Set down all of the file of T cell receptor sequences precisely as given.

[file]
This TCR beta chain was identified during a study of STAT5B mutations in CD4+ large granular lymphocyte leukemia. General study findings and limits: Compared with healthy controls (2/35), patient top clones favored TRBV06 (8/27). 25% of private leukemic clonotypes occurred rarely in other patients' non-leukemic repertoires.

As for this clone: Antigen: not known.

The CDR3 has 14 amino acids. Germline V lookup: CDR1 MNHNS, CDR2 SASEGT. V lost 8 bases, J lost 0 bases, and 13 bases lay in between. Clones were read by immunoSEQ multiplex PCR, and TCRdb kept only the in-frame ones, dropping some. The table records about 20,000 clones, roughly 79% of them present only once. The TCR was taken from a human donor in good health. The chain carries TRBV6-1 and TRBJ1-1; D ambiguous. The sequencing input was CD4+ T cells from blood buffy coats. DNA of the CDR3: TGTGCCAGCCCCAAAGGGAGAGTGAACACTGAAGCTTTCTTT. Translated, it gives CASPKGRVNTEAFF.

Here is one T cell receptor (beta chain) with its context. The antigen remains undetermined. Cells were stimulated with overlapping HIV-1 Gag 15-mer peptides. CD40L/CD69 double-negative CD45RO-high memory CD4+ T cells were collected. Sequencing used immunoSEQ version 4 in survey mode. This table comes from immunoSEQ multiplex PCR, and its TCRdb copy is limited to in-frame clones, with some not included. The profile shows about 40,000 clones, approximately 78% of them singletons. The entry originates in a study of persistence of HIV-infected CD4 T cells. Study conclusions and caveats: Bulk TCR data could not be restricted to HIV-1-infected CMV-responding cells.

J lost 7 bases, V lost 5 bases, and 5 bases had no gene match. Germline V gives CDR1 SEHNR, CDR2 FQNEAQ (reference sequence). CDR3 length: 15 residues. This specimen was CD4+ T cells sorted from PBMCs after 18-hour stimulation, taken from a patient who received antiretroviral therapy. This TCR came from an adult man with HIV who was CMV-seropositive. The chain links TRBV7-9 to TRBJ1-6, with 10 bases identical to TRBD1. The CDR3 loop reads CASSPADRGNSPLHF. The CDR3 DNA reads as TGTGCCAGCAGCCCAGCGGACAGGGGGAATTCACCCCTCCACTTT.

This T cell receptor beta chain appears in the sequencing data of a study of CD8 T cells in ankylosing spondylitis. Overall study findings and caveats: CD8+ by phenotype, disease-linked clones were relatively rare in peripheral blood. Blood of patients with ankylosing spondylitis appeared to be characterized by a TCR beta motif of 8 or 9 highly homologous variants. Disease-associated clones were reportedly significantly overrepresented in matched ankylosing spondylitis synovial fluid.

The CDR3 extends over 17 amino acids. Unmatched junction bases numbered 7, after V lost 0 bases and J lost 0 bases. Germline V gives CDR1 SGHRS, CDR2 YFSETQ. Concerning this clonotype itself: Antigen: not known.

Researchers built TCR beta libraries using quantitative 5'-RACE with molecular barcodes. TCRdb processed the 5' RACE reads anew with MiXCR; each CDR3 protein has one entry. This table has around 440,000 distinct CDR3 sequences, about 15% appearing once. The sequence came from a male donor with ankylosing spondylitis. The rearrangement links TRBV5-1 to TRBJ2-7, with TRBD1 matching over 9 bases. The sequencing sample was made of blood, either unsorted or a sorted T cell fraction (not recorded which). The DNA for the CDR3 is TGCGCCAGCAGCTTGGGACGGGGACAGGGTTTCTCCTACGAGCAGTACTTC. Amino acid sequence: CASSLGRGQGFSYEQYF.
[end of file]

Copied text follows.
This TCR beta chain was identified during a study of STAT5B mutations in CD4+ large granular lymphocyte leukemia. General study findings and limits: Compared with healthy controls (2/35), patient top clones favored TRBV06 (8/27). 25% of private leukemic clonotypes occurred rarely in other patients' non-leukemic repertoires.

As for this clone: Antigen: not known.

The CDR3 has 14 amino acids. Germline V lookup: CDR1 MNHNS, CDR2 SASEGT. V lost 8 bases, J lost 0 bases, and 13 bases lay in between. Clones were read by immunoSEQ multiplex PCR, and TCRdb kept only the in-frame ones, dropping some. The table records about 20,000 clones, roughly 79% of them present only once. The TCR was taken from a human donor in good health. The chain carries TRBV6-1 and TRBJ1-1; D ambiguous. The sequencing input was CD4+ T cells from blood buffy coats. DNA of the CDR3: TGTGCCAGCCCCAAAGGGAGAGTGAACACTGAAGCTTTCTTT. Translated, it gives CASPKGRVNTEAFF.

Here is one T cell receptor (beta chain) with its context. The antigen remains undetermined. Cells were stimulated with overlapping HIV-1 Gag 15-mer peptides. CD40L/CD69 double-negative CD45RO-high memory CD4+ T cells were collected. Sequencing used immunoSEQ version 4 in survey mode. This table comes from immunoSEQ multiplex PCR, and its TCRdb copy is limited to in-frame clones, with some not included. The profile shows about 40,000 clones, approximately 78% of them singletons. The entry originates in a study of persistence of HIV-infected CD4 T cells. Study conclusions and caveats: Bulk TCR data could not be restricted to HIV-1-infected CMV-responding cells.

J lost 7 bases, V lost 5 bases, and 5 bases had no gene match. Germline V gives CDR1 SEHNR, CDR2 FQNEAQ (reference sequence). CDR3 length: 15 residues. This specimen was CD4+ T cells sorted from PBMCs after 18-hour stimulation, taken from a patient who received antiretroviral therapy. This TCR came from an adult man with HIV who was CMV-seropositive. The chain links TRBV7-9 to TRBJ1-6, with 10 bases identical to TRBD1. The CDR3 loop reads CASSPADRGNSPLHF. The CDR3 DNA reads as TGTGCCAGCAGCCCAGCGGACAGGGGGAATTCACCCCTCCACTTT.

This T cell receptor beta chain appears in the sequencing data of a study of CD8 T cells in ankylosing spondylitis. Overall study findings and caveats: CD8+ by phenotype, disease-linked clones were relatively rare in peripheral blood. Blood of patients with ankylosing spondylitis appeared to be characterized by a TCR beta motif of 8 or 9 highly homologous variants. Disease-associated clones were reportedly significantly overrepresented in matched ankylosing spondylitis synovial fluid.

The CDR3 extends over 17 amino acids. Unmatched junction bases numbered 7, after V lost 0 bases and J lost 0 bases. Germline V gives CDR1 SGHRS, CDR2 YFSETQ. Concerning this clonotype itself: Antigen: not known.

Researchers built TCR beta libraries using quantitative 5'-RACE with molecular barcodes. TCRdb processed the 5' RACE reads anew with MiXCR; each CDR3 protein has one entry. This table has around 440,000 distinct CDR3 sequences, about 15% appearing once. The sequence came from a male donor with ankylosing spondylitis. The rearrangement links TRBV5-1 to TRBJ2-7, with TRBD1 matching over 9 bases. The sequencing sample was made of blood, either unsorted or a sorted T cell fraction (not recorded which). The DNA for the CDR3 is TGCGCCAGCAGCTTGGGACGGGGACAGGGTTTCTCCTACGAGCAGTACTTC. Amino acid sequence: CASSLGRGQGFSYEQYF.